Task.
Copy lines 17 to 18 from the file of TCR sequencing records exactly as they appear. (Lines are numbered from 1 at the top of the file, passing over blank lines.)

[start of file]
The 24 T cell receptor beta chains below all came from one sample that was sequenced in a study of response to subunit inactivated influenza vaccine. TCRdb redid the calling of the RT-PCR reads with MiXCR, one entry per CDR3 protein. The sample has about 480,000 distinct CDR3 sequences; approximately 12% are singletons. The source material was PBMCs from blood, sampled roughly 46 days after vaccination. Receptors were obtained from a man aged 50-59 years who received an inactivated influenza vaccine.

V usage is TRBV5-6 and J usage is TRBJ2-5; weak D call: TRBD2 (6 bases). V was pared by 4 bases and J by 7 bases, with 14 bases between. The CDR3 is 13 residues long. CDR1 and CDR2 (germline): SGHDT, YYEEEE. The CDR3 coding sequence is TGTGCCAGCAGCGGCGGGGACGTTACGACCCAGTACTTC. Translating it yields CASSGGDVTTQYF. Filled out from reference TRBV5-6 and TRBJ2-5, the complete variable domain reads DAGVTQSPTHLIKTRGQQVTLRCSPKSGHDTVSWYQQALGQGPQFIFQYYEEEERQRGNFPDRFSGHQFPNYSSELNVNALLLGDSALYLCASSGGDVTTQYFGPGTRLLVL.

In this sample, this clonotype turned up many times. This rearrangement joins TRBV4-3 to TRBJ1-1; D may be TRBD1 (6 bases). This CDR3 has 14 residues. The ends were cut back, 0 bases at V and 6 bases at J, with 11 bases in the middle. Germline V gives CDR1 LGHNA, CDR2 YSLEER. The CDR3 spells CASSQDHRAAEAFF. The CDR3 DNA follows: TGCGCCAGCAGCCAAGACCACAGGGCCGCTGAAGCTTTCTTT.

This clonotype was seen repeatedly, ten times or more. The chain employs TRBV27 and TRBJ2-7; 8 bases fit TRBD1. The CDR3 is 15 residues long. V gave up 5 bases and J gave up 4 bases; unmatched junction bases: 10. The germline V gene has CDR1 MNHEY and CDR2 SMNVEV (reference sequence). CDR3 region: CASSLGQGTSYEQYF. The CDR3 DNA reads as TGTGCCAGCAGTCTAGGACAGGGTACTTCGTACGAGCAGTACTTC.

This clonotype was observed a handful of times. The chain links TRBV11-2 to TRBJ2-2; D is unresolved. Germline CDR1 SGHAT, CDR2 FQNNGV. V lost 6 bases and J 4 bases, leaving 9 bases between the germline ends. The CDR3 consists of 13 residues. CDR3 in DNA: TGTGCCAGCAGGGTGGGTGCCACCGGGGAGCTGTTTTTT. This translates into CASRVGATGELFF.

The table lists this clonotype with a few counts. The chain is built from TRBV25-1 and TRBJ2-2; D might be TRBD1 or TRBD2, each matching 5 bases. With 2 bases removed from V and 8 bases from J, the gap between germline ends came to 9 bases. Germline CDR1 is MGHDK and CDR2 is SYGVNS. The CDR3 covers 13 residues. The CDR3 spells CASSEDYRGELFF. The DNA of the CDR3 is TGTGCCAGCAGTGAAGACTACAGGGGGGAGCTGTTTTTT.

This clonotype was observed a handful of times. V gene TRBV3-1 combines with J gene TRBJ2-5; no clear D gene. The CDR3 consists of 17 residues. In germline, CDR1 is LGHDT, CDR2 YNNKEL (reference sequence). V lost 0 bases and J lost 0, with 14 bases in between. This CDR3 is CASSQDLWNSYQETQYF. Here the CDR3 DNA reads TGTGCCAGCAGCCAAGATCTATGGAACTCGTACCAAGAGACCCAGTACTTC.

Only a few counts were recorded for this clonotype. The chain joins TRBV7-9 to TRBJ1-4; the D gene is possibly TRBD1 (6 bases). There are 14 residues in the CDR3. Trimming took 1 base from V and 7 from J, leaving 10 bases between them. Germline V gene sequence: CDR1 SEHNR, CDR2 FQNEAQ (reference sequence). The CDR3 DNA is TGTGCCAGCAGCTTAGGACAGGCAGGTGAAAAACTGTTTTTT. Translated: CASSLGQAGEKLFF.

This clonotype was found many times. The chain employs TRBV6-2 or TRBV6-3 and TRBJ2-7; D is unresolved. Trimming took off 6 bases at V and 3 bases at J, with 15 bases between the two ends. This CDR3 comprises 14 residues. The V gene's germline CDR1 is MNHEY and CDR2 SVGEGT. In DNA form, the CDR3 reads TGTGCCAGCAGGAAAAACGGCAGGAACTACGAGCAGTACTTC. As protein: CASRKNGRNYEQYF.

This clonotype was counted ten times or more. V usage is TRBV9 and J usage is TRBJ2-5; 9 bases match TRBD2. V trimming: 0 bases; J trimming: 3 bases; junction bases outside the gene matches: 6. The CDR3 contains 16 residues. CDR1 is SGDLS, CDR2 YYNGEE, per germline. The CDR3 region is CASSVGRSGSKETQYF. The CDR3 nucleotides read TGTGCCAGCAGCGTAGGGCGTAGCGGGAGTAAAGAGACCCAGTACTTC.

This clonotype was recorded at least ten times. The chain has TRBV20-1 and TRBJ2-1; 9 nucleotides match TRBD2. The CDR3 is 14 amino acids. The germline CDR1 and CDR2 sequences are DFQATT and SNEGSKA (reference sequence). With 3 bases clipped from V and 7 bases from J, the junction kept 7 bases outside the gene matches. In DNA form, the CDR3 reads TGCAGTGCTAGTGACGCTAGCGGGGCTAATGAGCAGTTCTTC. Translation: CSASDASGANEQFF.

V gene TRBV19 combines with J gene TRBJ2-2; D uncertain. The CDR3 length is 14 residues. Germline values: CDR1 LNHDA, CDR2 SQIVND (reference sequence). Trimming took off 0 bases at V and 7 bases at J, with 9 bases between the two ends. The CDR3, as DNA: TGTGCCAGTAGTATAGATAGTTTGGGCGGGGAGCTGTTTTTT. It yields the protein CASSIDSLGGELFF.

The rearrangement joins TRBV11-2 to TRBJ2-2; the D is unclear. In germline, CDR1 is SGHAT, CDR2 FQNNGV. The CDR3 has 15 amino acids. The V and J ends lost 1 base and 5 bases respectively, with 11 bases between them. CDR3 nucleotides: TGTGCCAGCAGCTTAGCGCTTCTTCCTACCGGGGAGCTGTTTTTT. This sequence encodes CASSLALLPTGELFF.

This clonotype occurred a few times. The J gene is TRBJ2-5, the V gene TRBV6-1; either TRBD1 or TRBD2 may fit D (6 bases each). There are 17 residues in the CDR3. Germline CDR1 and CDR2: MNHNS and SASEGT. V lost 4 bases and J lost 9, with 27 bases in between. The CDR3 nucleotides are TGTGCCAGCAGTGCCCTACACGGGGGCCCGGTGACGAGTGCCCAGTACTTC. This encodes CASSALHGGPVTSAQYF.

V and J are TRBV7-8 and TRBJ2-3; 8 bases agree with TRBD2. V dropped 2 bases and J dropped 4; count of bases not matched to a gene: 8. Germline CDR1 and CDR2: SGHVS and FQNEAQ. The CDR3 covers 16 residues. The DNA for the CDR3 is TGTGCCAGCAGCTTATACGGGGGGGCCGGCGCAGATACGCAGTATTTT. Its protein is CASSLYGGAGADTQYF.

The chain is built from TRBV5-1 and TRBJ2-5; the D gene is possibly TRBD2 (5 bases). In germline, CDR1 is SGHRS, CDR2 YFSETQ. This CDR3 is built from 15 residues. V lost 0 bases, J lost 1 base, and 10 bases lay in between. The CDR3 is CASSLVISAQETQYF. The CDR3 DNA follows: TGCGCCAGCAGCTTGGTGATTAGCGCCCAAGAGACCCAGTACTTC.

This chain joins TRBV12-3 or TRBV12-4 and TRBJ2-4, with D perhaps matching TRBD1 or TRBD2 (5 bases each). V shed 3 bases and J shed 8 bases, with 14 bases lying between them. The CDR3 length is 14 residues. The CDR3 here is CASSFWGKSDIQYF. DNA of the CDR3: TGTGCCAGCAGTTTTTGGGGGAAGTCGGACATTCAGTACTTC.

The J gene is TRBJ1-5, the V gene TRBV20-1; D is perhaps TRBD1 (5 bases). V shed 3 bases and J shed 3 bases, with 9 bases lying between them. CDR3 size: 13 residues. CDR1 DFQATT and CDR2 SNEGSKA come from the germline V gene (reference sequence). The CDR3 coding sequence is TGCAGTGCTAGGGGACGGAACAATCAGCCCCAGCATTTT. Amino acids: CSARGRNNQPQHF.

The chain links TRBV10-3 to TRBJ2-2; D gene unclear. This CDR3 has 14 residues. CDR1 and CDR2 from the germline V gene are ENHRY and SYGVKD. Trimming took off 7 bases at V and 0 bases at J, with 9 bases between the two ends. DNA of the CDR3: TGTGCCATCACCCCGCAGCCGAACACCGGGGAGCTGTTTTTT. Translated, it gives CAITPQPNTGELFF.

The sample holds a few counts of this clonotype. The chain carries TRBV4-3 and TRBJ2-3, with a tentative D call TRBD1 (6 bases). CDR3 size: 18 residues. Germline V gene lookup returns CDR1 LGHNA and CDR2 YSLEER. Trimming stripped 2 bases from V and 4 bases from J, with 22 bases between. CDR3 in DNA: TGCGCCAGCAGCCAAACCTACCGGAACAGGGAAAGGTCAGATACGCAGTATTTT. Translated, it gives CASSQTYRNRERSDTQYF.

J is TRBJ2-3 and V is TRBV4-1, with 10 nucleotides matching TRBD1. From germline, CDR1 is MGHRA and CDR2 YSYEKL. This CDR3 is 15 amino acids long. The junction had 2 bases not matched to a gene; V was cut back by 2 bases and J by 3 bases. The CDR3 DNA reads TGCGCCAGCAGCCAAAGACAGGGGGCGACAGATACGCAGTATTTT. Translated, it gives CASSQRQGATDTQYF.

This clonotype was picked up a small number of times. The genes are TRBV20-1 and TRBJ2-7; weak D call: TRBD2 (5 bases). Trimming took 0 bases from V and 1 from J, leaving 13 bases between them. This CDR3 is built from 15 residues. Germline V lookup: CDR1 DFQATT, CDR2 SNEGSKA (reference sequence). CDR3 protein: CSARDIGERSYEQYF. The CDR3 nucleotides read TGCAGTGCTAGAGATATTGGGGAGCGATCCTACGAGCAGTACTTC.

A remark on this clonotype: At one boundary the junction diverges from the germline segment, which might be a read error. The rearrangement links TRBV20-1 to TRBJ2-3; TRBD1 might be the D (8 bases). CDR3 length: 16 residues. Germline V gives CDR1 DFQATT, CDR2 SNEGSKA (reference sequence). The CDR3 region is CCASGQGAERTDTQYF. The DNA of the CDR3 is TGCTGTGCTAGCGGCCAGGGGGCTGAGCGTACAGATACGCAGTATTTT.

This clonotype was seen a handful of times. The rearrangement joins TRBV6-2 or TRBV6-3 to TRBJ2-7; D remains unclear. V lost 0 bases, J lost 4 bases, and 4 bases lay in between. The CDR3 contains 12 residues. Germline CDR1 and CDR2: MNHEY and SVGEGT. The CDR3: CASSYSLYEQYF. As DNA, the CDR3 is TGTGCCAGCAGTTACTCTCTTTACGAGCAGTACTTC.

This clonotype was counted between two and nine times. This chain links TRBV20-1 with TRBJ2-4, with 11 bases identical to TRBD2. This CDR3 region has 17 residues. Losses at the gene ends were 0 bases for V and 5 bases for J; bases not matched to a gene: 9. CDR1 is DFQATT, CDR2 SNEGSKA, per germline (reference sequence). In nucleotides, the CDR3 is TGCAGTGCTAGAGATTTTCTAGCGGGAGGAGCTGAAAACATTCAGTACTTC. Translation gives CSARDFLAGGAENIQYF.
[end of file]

This chain joins TRBV12-3 or TRBV12-4 and TRBJ2-4, with D perhaps matching TRBD1 or TRBD2 (5 bases each). V shed 3 bases and J shed 8 bases, with 14 bases lying between them. The CDR3 length is 14 residues. The CDR3 here is CASSFWGKSDIQYF. DNA of the CDR3: TGTGCCAGCAGTTTTTGGGGGAAGTCGGACATTCAGTACTTC.

The J gene is TRBJ1-5, the V gene TRBV20-1; D is perhaps TRBD1 (5 bases). V shed 3 bases and J shed 3 bases, with 9 bases lying between them. CDR3 size: 13 residues. CDR1 DFQATT and CDR2 SNEGSKA come from the germline V gene (reference sequence). The CDR3 coding sequence is TGCAGTGCTAGGGGACGGAACAATCAGCCCCAGCATTTT. Amino acids: CSARGRNNQPQHF.